Taking classes such as Family Violence with Dr. West allows students to partake in useful activities, such as Walk in Her Shoes (pictured above), that they will carry with them the rest of their life.
PHOTO BY SARAH SMITH

Dr. Carolyn West — psychology professor and Student, Behavioral and Human Services division chair — is an inspira­tion to many, and a student-favorite on campus. With courses such as Human Sexuality and Sex Crimes and Sexual Violence, this chairwoman teachers some of the most intriguing and life applicable classes that students can take here at UW Tacoma. While she stays busy, Dr. West sat down with The Ledger to talk about how she became interested in psychology and some other facts that you may not know about her.

WHAT IS YOUR AREA OF EXPERTISE?

I am a clinical psychologist with an area of expertise is domestic violence and sexual assault.

WHERE DID YOU ATTEND COLLEGE AS AN UNDERGRAD AND WHERE DID YOU ATTEND GRADUATE SCHOOL?

I got my bachelor’s in psychology and mas­ter’s in clinical psychology from the Univer­sity of Missouri in St. Louis. I did my predoc­toral internship at the University of Notre Dame in Indiana. I finished up my Ph.D. at the Uni­versity of Missouri, St. Louis, and after, I did a teaching in a clinical postdoctoral in Illinois State University and did a second postdoc­toral at the University of New Hampshire.

HOW DID YOU BECOME INTERESTED IN PSYCHOLOGY?

How I got to where I am at now is probably by the first book that I checked out in the eighth grade, and it was a book on domestic violence. When I turned 12, I got my first adult library card, and the first book I checked out was called “Scream Quietly or the Neighbors Will Hear” [by Erin Pizzey], and it was one of the first early research books on domestic violence. From there, I got super interested in the topic, and I read about it in the New World Encyclo­pedia, which was an entry to psychology.

SO YOU NEVER CHANGED YOUR MAJOR? YOU ALWAYS KNEW YOU WOULD STUDY IN PSYCHOLOGY?

I always knew it was going to be psychol­ogy. However, I thought I was going to be like a clinician and practice and talk to people, but I got into graduate school and learned I didn’t really like that. So I started teaching, and I knew that that was where I needed to be.

DID YOU KNOW YOU WANTED TO BE A PROFESSOR WHEN YOU STARTED GRADUATE SCHOOL?

I think so. Once I started teaching, as a graduate teaching assistant, that’s when I knew at that point I wanted to teach. I really like teaching and research more than clinical work.

WHAT DO YOU LIKE BEST ABOUT TEACHING HERE AT UWT?

When I saw the ad like 21 years ago, it was like the ad was specifically written for me. It (sic) wasn’t a psychology program when I came here, so it was an opportunity to build some­thing from

nothing. There were a couple class­es, and it gave me a chance to develop courses that I wouldn’t otherwise be able to teach that are uniquely mine, such as my Family Violence course. I love that students are immersive in these classes and are actually doing stuff — and that is more fun.

DO YOU THINK TV BEAUTIFIES OR NORMALIZES DOMESTIC VIOLENCE?

With TV, I don’t think that people get the full impact of what it is and what it does to people. I think there’s still a lot of stereotypes around what domestic violence is, and that’s why I conduct [the] activity Walk in her Shoes [where students walk in the shoes of a domes­tic abuse victim and must figure a way to get out of the relationship] — so students can see more critically about how and why victims get out of a domestic violence situation. It’s all about providing empathy.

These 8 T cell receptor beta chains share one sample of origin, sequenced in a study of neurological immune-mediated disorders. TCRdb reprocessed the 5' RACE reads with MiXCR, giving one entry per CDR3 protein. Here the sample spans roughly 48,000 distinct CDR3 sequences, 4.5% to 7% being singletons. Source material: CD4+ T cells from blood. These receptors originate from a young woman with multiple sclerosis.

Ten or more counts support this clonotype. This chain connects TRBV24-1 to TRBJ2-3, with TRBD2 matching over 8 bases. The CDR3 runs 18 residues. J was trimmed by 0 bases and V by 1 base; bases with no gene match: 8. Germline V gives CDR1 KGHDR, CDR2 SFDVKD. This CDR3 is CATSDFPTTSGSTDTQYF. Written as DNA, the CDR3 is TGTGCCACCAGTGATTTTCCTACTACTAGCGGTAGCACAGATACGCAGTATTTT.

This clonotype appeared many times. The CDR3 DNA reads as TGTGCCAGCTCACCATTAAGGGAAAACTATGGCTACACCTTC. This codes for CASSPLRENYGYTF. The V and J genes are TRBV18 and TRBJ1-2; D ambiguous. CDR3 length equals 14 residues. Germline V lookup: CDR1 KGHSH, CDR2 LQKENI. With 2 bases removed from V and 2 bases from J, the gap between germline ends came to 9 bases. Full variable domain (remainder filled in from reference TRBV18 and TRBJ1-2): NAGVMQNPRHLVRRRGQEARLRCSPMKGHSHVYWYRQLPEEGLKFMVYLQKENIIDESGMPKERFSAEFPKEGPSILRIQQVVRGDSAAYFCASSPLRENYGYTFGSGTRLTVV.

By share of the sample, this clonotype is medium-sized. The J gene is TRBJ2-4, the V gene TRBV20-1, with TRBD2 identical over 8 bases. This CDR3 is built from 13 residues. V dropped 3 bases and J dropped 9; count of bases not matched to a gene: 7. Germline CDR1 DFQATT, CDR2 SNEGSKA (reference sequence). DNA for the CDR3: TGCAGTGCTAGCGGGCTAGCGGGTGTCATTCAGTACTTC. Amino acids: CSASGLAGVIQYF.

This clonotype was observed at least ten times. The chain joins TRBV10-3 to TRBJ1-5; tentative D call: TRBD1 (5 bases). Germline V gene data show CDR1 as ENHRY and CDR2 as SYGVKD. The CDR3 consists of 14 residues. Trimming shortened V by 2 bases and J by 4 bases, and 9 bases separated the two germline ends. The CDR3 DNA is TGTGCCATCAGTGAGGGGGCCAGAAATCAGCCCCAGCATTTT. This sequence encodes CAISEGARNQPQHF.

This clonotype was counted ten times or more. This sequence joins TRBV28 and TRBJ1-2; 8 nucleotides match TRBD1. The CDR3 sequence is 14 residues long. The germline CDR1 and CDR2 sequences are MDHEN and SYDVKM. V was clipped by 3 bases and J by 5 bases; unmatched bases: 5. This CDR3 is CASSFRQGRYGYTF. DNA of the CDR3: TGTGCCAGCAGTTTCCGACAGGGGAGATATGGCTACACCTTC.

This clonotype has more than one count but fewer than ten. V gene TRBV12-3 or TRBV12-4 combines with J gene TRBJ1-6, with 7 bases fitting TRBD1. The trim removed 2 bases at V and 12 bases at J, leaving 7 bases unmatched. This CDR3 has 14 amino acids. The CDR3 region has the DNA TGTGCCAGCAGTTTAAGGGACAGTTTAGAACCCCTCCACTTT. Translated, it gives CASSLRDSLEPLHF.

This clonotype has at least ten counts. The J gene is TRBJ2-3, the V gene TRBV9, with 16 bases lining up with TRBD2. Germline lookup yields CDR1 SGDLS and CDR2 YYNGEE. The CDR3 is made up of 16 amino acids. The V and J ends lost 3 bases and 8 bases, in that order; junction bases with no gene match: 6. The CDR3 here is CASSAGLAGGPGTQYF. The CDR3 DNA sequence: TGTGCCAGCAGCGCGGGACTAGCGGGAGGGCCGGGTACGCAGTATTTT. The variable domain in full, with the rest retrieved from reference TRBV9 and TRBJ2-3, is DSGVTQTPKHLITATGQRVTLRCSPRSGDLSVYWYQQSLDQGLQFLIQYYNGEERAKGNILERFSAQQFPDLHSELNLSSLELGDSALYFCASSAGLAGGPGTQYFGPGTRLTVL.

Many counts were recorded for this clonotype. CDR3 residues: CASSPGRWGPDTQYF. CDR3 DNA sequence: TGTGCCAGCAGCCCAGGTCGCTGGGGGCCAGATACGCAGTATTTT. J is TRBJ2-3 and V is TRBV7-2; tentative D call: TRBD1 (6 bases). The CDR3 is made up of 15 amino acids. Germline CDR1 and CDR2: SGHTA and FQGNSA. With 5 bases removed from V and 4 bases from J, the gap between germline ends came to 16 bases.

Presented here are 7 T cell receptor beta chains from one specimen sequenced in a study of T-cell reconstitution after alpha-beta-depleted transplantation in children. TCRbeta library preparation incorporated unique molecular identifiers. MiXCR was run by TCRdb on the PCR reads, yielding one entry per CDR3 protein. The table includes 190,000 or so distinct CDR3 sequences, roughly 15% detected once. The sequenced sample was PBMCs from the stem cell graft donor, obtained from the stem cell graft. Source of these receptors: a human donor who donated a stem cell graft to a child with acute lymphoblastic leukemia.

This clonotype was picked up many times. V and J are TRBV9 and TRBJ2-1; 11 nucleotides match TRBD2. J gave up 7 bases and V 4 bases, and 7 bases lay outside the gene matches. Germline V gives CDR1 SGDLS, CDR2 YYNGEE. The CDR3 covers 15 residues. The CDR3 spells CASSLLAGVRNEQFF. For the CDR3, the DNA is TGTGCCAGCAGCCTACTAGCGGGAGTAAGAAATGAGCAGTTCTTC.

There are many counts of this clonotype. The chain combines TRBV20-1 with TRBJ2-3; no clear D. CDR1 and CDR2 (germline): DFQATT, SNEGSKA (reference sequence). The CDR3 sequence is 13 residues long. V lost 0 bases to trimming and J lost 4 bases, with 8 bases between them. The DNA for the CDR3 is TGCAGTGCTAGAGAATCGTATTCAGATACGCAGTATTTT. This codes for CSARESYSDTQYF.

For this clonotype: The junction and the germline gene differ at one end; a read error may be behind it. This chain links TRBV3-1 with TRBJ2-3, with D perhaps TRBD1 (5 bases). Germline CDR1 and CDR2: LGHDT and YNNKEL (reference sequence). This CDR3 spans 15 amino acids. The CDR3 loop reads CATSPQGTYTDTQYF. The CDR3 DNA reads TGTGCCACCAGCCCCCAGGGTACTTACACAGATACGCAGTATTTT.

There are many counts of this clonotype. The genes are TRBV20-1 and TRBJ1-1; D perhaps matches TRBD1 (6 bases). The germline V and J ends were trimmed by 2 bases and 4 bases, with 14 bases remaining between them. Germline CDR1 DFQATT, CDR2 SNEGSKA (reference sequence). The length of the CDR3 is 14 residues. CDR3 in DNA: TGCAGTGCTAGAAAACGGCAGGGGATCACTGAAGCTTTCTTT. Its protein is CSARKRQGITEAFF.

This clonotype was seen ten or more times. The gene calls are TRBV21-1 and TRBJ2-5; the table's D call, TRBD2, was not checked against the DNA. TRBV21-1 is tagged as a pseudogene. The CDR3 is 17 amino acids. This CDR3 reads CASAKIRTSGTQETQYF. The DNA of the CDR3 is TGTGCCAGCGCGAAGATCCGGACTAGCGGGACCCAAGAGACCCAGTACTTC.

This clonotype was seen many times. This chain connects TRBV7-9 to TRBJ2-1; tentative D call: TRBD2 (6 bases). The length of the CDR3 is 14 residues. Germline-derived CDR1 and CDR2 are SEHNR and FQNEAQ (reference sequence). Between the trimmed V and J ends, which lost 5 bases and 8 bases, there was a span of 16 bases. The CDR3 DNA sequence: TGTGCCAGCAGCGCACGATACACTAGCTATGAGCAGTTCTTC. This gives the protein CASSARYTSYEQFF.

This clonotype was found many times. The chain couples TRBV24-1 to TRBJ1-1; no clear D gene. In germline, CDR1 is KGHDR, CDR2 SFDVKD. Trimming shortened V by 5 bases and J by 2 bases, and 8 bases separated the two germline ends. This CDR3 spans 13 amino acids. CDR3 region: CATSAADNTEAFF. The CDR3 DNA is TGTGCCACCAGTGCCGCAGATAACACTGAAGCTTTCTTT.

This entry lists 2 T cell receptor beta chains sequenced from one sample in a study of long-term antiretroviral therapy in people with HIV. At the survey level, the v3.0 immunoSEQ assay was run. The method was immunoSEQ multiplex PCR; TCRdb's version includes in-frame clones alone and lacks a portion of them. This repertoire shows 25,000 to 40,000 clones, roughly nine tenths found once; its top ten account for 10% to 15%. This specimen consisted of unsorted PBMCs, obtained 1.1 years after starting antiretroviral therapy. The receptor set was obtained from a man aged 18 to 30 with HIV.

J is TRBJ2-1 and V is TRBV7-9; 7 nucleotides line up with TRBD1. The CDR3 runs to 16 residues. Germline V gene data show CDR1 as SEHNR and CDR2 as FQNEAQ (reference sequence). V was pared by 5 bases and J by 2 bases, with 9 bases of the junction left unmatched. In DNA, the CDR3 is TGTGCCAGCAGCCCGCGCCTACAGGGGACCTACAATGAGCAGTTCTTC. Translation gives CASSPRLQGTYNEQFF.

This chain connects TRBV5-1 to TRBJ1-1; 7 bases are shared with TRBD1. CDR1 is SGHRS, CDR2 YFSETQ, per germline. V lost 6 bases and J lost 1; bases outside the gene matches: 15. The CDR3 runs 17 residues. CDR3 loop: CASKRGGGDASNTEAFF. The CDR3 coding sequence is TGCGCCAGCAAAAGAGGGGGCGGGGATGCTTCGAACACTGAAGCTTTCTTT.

WHAT IS THE HARDEST PART ABOUT BEING A PROFESSOR?

I don’t spend a whole lot of time thinking about it because so much of it is positive, obvi­ously I’ve been doing it for 30 years. I always say teaching sort of chose me in some ways, and this is what I was sort of built to do. I guess there’s sad parts, like when I see potential in students and you want them to succeed, but in some ways, you can’t want more for people than they want for themselves. Teaching just is one of those things you can’t really complain about because I love what I do. It just doesn’t get bet­ter than that!

OUTSIDE OF TEACHING, WHAT ARE SOME OF YOUR HOBBIES?

I like skydiving, but I don’t jump out of planes much anymore. I like to travel a lot, and a lot of outdoor activities, particularly just being in the outdoor world. This summer, I was in Alaska just hiking around, and [Wash­ington] is the best place to be in the outdoors to do those kinds of things. My work is my hobby, and writing and publishing are hobbies as well.

WHAT ADVICE CAN YOU OFFER UNDERGRAD STUDENTS HERE AT UWT?

I would say get to know faculty members so you’re building a network so that when it’s time for graduate school and letters of recommendation are needed, you have people who you know here. Students need to know that participation matters, even if you are afraid to contribute to class discus­sion. Being present helps in getting connections, so it’s all about relationships and networking. Also, follow your dreams and remember that success leaves footprints.


Fun Facts About Professor Carolyn West:

• Dr. West has over 60 published works.
•She likes to jump out of a “perfectly good plane” and her skydiving video is on her website: drcarolynwest.com
•One summer, she hiked four canyons in the South West.
•She went to visit eight concentration camps in three weeks to study the Holocaust.
•She also works on domestic homicide cases as an advocate to women who killed their perpetrators.



Correction: A previous version of this article listed the above fun facts section as being about Ellen Bayer. They are about Carolyn West.


PHOTO BY
SARAH SMITH
No Comments Yet

Comments are closed